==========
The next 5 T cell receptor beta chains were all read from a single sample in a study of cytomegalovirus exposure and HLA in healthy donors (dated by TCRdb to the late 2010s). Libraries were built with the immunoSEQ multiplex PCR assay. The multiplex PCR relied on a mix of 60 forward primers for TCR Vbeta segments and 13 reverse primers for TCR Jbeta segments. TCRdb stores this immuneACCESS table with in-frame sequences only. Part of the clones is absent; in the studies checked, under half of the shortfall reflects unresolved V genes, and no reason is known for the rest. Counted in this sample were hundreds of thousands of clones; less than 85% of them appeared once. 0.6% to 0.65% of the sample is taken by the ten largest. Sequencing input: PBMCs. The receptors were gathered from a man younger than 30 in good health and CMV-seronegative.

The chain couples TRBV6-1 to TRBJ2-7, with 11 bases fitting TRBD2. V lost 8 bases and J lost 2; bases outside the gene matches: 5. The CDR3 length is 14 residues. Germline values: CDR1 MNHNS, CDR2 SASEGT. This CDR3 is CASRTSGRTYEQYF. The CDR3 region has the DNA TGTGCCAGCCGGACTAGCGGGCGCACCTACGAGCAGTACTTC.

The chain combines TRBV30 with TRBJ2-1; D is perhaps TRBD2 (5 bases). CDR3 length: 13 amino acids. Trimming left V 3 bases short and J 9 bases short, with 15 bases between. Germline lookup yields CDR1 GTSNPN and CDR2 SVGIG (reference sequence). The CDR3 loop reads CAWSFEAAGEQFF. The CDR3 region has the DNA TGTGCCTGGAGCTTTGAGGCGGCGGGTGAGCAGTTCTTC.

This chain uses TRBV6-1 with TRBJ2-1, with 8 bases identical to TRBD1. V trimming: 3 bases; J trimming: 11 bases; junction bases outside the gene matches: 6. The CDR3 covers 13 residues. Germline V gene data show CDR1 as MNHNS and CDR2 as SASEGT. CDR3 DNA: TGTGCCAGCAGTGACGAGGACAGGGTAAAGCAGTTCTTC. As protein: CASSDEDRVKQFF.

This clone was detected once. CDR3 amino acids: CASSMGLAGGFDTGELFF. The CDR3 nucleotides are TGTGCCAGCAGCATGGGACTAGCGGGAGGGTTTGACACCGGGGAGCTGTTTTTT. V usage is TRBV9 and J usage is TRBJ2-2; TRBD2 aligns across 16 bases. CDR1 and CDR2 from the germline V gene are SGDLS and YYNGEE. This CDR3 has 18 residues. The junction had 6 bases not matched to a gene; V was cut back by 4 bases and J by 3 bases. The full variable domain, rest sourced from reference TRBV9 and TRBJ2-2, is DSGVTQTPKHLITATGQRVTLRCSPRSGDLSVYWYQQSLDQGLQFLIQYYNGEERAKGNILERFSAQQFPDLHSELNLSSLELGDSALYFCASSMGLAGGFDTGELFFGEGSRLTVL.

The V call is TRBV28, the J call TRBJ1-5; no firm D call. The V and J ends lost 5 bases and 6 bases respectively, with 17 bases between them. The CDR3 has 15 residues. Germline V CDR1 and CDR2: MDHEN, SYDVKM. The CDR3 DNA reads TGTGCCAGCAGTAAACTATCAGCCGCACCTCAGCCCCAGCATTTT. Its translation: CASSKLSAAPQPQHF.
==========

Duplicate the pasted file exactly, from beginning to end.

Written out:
The next 5 T cell receptor beta chains were all read from a single sample in a study of cytomegalovirus exposure and HLA in healthy donors (dated by TCRdb to the late 2010s). Libraries were built with the immunoSEQ multiplex PCR assay. The multiplex PCR relied on a mix of 60 forward primers for TCR Vbeta segments and 13 reverse primers for TCR Jbeta segments. TCRdb stores this immuneACCESS table with in-frame sequences only. Part of the clones is absent; in the studies checked, under half of the shortfall reflects unresolved V genes, and no reason is known for the rest. Counted in this sample were hundreds of thousands of clones; less than 85% of them appeared once. 0.6% to 0.65% of the sample is taken by the ten largest. Sequencing input: PBMCs. The receptors were gathered from a man younger than 30 in good health and CMV-seronegative.

The chain couples TRBV6-1 to TRBJ2-7, with 11 bases fitting TRBD2. V lost 8 bases and J lost 2; bases outside the gene matches: 5. The CDR3 length is 14 residues. Germline values: CDR1 MNHNS, CDR2 SASEGT. This CDR3 is CASRTSGRTYEQYF. The CDR3 region has the DNA TGTGCCAGCCGGACTAGCGGGCGCACCTACGAGCAGTACTTC.

The chain combines TRBV30 with TRBJ2-1; D is perhaps TRBD2 (5 bases). CDR3 length: 13 amino acids. Trimming left V 3 bases short and J 9 bases short, with 15 bases between. Germline lookup yields CDR1 GTSNPN and CDR2 SVGIG (reference sequence). The CDR3 loop reads CAWSFEAAGEQFF. The CDR3 region has the DNA TGTGCCTGGAGCTTTGAGGCGGCGGGTGAGCAGTTCTTC.

This chain uses TRBV6-1 with TRBJ2-1, with 8 bases identical to TRBD1. V trimming: 3 bases; J trimming: 11 bases; junction bases outside the gene matches: 6. The CDR3 covers 13 residues. Germline V gene data show CDR1 as MNHNS and CDR2 as SASEGT. CDR3 DNA: TGTGCCAGCAGTGACGAGGACAGGGTAAAGCAGTTCTTC. As protein: CASSDEDRVKQFF.

This clone was detected once. CDR3 amino acids: CASSMGLAGGFDTGELFF. The CDR3 nucleotides are TGTGCCAGCAGCATGGGACTAGCGGGAGGGTTTGACACCGGGGAGCTGTTTTTT. V usage is TRBV9 and J usage is TRBJ2-2; TRBD2 aligns across 16 bases. CDR1 and CDR2 from the germline V gene are SGDLS and YYNGEE. This CDR3 has 18 residues. The junction had 6 bases not matched to a gene; V was cut back by 4 bases and J by 3 bases. The full variable domain, rest sourced from reference TRBV9 and TRBJ2-2, is DSGVTQTPKHLITATGQRVTLRCSPRSGDLSVYWYQQSLDQGLQFLIQYYNGEERAKGNILERFSAQQFPDLHSELNLSSLELGDSALYFCASSMGLAGGFDTGELFFGEGSRLTVL.

The V call is TRBV28, the J call TRBJ1-5; no firm D call. The V and J ends lost 5 bases and 6 bases respectively, with 17 bases between them. The CDR3 has 15 residues. Germline V CDR1 and CDR2: MDHEN, SYDVKM. The CDR3 DNA reads TGTGCCAGCAGTAAACTATCAGCCGCACCTCAGCCCCAGCATTTT. Its translation: CASSKLSAAPQPQHF.